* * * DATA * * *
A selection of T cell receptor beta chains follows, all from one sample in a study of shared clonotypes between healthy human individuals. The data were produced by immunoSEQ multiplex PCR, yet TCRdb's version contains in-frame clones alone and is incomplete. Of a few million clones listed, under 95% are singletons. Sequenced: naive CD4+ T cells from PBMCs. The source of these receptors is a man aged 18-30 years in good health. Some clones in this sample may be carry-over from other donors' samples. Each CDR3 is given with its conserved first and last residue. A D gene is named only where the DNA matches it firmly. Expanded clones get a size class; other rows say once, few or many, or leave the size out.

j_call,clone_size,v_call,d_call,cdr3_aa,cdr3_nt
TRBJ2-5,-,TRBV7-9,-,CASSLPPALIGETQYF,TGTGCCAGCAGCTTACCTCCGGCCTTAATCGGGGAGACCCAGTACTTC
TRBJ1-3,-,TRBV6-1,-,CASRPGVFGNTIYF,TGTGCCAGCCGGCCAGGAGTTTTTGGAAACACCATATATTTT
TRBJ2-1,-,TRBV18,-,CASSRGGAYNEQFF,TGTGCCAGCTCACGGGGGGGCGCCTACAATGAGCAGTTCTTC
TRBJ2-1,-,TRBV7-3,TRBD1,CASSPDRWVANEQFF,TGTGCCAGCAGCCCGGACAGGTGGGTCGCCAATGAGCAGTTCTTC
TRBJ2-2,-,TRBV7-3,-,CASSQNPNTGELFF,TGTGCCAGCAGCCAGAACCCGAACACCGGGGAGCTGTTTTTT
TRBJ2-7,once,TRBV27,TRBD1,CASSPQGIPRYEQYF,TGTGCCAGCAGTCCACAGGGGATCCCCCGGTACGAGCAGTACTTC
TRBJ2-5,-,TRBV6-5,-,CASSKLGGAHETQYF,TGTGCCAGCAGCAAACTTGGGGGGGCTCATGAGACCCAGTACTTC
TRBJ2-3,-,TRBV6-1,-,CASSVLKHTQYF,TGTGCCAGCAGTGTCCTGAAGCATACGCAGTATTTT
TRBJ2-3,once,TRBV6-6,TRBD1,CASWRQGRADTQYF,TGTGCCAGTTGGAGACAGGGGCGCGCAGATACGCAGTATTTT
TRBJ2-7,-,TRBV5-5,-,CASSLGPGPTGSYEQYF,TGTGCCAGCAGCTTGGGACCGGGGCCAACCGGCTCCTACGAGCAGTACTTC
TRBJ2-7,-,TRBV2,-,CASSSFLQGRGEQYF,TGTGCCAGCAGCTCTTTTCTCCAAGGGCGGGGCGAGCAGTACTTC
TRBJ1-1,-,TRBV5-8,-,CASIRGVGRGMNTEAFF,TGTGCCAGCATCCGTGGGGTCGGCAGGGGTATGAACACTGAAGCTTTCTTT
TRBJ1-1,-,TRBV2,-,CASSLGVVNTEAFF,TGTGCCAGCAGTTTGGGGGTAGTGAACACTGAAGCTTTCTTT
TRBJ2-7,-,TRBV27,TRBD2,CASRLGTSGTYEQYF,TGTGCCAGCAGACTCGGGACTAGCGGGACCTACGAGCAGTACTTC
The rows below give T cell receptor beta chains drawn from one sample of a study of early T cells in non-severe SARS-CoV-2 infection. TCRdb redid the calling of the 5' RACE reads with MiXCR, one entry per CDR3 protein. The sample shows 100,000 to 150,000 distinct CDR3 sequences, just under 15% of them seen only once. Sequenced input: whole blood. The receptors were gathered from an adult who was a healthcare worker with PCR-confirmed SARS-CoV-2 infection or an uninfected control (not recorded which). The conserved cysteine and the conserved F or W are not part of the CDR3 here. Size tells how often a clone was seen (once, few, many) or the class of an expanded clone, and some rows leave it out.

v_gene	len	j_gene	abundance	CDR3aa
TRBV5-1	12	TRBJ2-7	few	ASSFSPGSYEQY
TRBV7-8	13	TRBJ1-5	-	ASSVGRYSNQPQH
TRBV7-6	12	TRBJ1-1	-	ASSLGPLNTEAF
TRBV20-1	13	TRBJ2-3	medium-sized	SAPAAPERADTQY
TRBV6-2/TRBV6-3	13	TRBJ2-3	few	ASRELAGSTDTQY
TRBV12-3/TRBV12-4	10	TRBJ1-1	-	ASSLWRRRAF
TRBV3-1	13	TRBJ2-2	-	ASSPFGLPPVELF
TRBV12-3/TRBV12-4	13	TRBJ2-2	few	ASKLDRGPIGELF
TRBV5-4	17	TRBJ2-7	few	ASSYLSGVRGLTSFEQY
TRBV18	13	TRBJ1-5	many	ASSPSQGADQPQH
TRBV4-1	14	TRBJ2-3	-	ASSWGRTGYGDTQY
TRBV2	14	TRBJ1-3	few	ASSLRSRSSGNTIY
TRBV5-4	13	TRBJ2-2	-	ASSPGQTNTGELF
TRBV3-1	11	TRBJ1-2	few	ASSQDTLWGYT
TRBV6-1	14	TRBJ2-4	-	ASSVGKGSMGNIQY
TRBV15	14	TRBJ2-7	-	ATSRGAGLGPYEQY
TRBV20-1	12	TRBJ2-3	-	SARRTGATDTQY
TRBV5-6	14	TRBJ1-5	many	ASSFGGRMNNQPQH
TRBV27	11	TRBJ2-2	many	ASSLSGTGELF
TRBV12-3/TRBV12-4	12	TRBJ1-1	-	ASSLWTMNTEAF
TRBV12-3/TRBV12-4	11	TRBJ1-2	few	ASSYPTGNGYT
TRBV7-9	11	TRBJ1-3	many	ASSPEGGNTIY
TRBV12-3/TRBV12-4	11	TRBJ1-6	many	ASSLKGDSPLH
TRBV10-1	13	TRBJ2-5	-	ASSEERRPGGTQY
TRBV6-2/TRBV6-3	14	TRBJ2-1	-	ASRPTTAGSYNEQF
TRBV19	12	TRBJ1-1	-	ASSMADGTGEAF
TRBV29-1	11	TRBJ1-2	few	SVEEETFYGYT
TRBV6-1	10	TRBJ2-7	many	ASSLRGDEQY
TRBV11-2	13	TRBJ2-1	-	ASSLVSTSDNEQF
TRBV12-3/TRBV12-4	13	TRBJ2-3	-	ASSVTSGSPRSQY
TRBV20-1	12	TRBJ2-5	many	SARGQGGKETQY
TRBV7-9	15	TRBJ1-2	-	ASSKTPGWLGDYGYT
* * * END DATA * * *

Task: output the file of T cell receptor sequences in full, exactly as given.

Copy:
A selection of T cell receptor beta chains follows, all from one sample in a study of shared clonotypes between healthy human individuals. The data were produced by immunoSEQ multiplex PCR, yet TCRdb's version contains in-frame clones alone and is incomplete. Of a few million clones listed, under 95% are singletons. Sequenced: naive CD4+ T cells from PBMCs. The source of these receptors is a man aged 18-30 years in good health. Some clones in this sample may be carry-over from other donors' samples. Each CDR3 is given with its conserved first and last residue. A D gene is named only where the DNA matches it firmly. Expanded clones get a size class; other rows say once, few or many, or leave the size out.

j_call,clone_size,v_call,d_call,cdr3_aa,cdr3_nt
TRBJ2-5,-,TRBV7-9,-,CASSLPPALIGETQYF,TGTGCCAGCAGCTTACCTCCGGCCTTAATCGGGGAGACCCAGTACTTC
TRBJ1-3,-,TRBV6-1,-,CASRPGVFGNTIYF,TGTGCCAGCCGGCCAGGAGTTTTTGGAAACACCATATATTTT
TRBJ2-1,-,TRBV18,-,CASSRGGAYNEQFF,TGTGCCAGCTCACGGGGGGGCGCCTACAATGAGCAGTTCTTC
TRBJ2-1,-,TRBV7-3,TRBD1,CASSPDRWVANEQFF,TGTGCCAGCAGCCCGGACAGGTGGGTCGCCAATGAGCAGTTCTTC
TRBJ2-2,-,TRBV7-3,-,CASSQNPNTGELFF,TGTGCCAGCAGCCAGAACCCGAACACCGGGGAGCTGTTTTTT
TRBJ2-7,once,TRBV27,TRBD1,CASSPQGIPRYEQYF,TGTGCCAGCAGTCCACAGGGGATCCCCCGGTACGAGCAGTACTTC
TRBJ2-5,-,TRBV6-5,-,CASSKLGGAHETQYF,TGTGCCAGCAGCAAACTTGGGGGGGCTCATGAGACCCAGTACTTC
TRBJ2-3,-,TRBV6-1,-,CASSVLKHTQYF,TGTGCCAGCAGTGTCCTGAAGCATACGCAGTATTTT
TRBJ2-3,once,TRBV6-6,TRBD1,CASWRQGRADTQYF,TGTGCCAGTTGGAGACAGGGGCGCGCAGATACGCAGTATTTT
TRBJ2-7,-,TRBV5-5,-,CASSLGPGPTGSYEQYF,TGTGCCAGCAGCTTGGGACCGGGGCCAACCGGCTCCTACGAGCAGTACTTC
TRBJ2-7,-,TRBV2,-,CASSSFLQGRGEQYF,TGTGCCAGCAGCTCTTTTCTCCAAGGGCGGGGCGAGCAGTACTTC
TRBJ1-1,-,TRBV5-8,-,CASIRGVGRGMNTEAFF,TGTGCCAGCATCCGTGGGGTCGGCAGGGGTATGAACACTGAAGCTTTCTTT
TRBJ1-1,-,TRBV2,-,CASSLGVVNTEAFF,TGTGCCAGCAGTTTGGGGGTAGTGAACACTGAAGCTTTCTTT
TRBJ2-7,-,TRBV27,TRBD2,CASRLGTSGTYEQYF,TGTGCCAGCAGACTCGGGACTAGCGGGACCTACGAGCAGTACTTC
The rows below give T cell receptor beta chains drawn from one sample of a study of early T cells in non-severe SARS-CoV-2 infection. TCRdb redid the calling of the 5' RACE reads with MiXCR, one entry per CDR3 protein. The sample shows 100,000 to 150,000 distinct CDR3 sequences, just under 15% of them seen only once. Sequenced input: whole blood. The receptors were gathered from an adult who was a healthcare worker with PCR-confirmed SARS-CoV-2 infection or an uninfected control (not recorded which). The conserved cysteine and the conserved F or W are not part of the CDR3 here. Size tells how often a clone was seen (once, few, many) or the class of an expanded clone, and some rows leave it out.

v_gene	len	j_gene	abundance	CDR3aa
TRBV5-1	12	TRBJ2-7	few	ASSFSPGSYEQY
TRBV7-8	13	TRBJ1-5	-	ASSVGRYSNQPQH
TRBV7-6	12	TRBJ1-1	-	ASSLGPLNTEAF
TRBV20-1	13	TRBJ2-3	medium-sized	SAPAAPERADTQY
TRBV6-2/TRBV6-3	13	TRBJ2-3	few	ASRELAGSTDTQY
TRBV12-3/TRBV12-4	10	TRBJ1-1	-	ASSLWRRRAF
TRBV3-1	13	TRBJ2-2	-	ASSPFGLPPVELF
TRBV12-3/TRBV12-4	13	TRBJ2-2	few	ASKLDRGPIGELF
TRBV5-4	17	TRBJ2-7	few	ASSYLSGVRGLTSFEQY
TRBV18	13	TRBJ1-5	many	ASSPSQGADQPQH
TRBV4-1	14	TRBJ2-3	-	ASSWGRTGYGDTQY
TRBV2	14	TRBJ1-3	few	ASSLRSRSSGNTIY
TRBV5-4	13	TRBJ2-2	-	ASSPGQTNTGELF
TRBV3-1	11	TRBJ1-2	few	ASSQDTLWGYT
TRBV6-1	14	TRBJ2-4	-	ASSVGKGSMGNIQY
TRBV15	14	TRBJ2-7	-	ATSRGAGLGPYEQY
TRBV20-1	12	TRBJ2-3	-	SARRTGATDTQY
TRBV5-6	14	TRBJ1-5	many	ASSFGGRMNNQPQH
TRBV27	11	TRBJ2-2	many	ASSLSGTGELF
TRBV12-3/TRBV12-4	12	TRBJ1-1	-	ASSLWTMNTEAF
TRBV12-3/TRBV12-4	11	TRBJ1-2	few	ASSYPTGNGYT
TRBV7-9	11	TRBJ1-3	many	ASSPEGGNTIY
TRBV12-3/TRBV12-4	11	TRBJ1-6	many	ASSLKGDSPLH
TRBV10-1	13	TRBJ2-5	-	ASSEERRPGGTQY
TRBV6-2/TRBV6-3	14	TRBJ2-1	-	ASRPTTAGSYNEQF
TRBV19	12	TRBJ1-1	-	ASSMADGTGEAF
TRBV29-1	11	TRBJ1-2	few	SVEEETFYGYT
TRBV6-1	10	TRBJ2-7	many	ASSLRGDEQY
TRBV11-2	13	TRBJ2-1	-	ASSLVSTSDNEQF
TRBV12-3/TRBV12-4	13	TRBJ2-3	-	ASSVTSGSPRSQY
TRBV20-1	12	TRBJ2-5	many	SARGQGGKETQY
TRBV7-9	15	TRBJ1-2	-	ASSKTPGWLGDYGYT